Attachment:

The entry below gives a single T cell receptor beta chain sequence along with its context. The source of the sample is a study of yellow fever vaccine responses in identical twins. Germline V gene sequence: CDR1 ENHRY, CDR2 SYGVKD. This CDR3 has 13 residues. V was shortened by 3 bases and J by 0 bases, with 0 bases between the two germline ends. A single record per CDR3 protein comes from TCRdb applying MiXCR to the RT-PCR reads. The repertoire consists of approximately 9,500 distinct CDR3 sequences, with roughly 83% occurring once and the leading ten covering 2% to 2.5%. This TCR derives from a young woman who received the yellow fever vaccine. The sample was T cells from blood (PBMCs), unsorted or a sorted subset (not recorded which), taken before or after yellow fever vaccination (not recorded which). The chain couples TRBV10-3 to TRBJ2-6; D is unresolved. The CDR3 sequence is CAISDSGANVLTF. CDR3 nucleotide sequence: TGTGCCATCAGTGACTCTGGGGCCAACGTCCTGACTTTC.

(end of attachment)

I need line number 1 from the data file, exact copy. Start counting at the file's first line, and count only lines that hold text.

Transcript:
The entry below gives a single T cell receptor beta chain sequence along with its context. The source of the sample is a study of yellow fever vaccine responses in identical twins. Germline V gene sequence: CDR1 ENHRY, CDR2 SYGVKD. This CDR3 has 13 residues. V was shortened by 3 bases and J by 0 bases, with 0 bases between the two germline ends. A single record per CDR3 protein comes from TCRdb applying MiXCR to the RT-PCR reads. The repertoire consists of approximately 9,500 distinct CDR3 sequences, with roughly 83% occurring once and the leading ten covering 2% to 2.5%. This TCR derives from a young woman who received the yellow fever vaccine. The sample was T cells from blood (PBMCs), unsorted or a sorted subset (not recorded which), taken before or after yellow fever vaccination (not recorded which). The chain couples TRBV10-3 to TRBJ2-6; D is unresolved. The CDR3 sequence is CAISDSGANVLTF. CDR3 nucleotide sequence: TGTGCCATCAGTGACTCTGGGGCCAACGTCCTGACTTTC.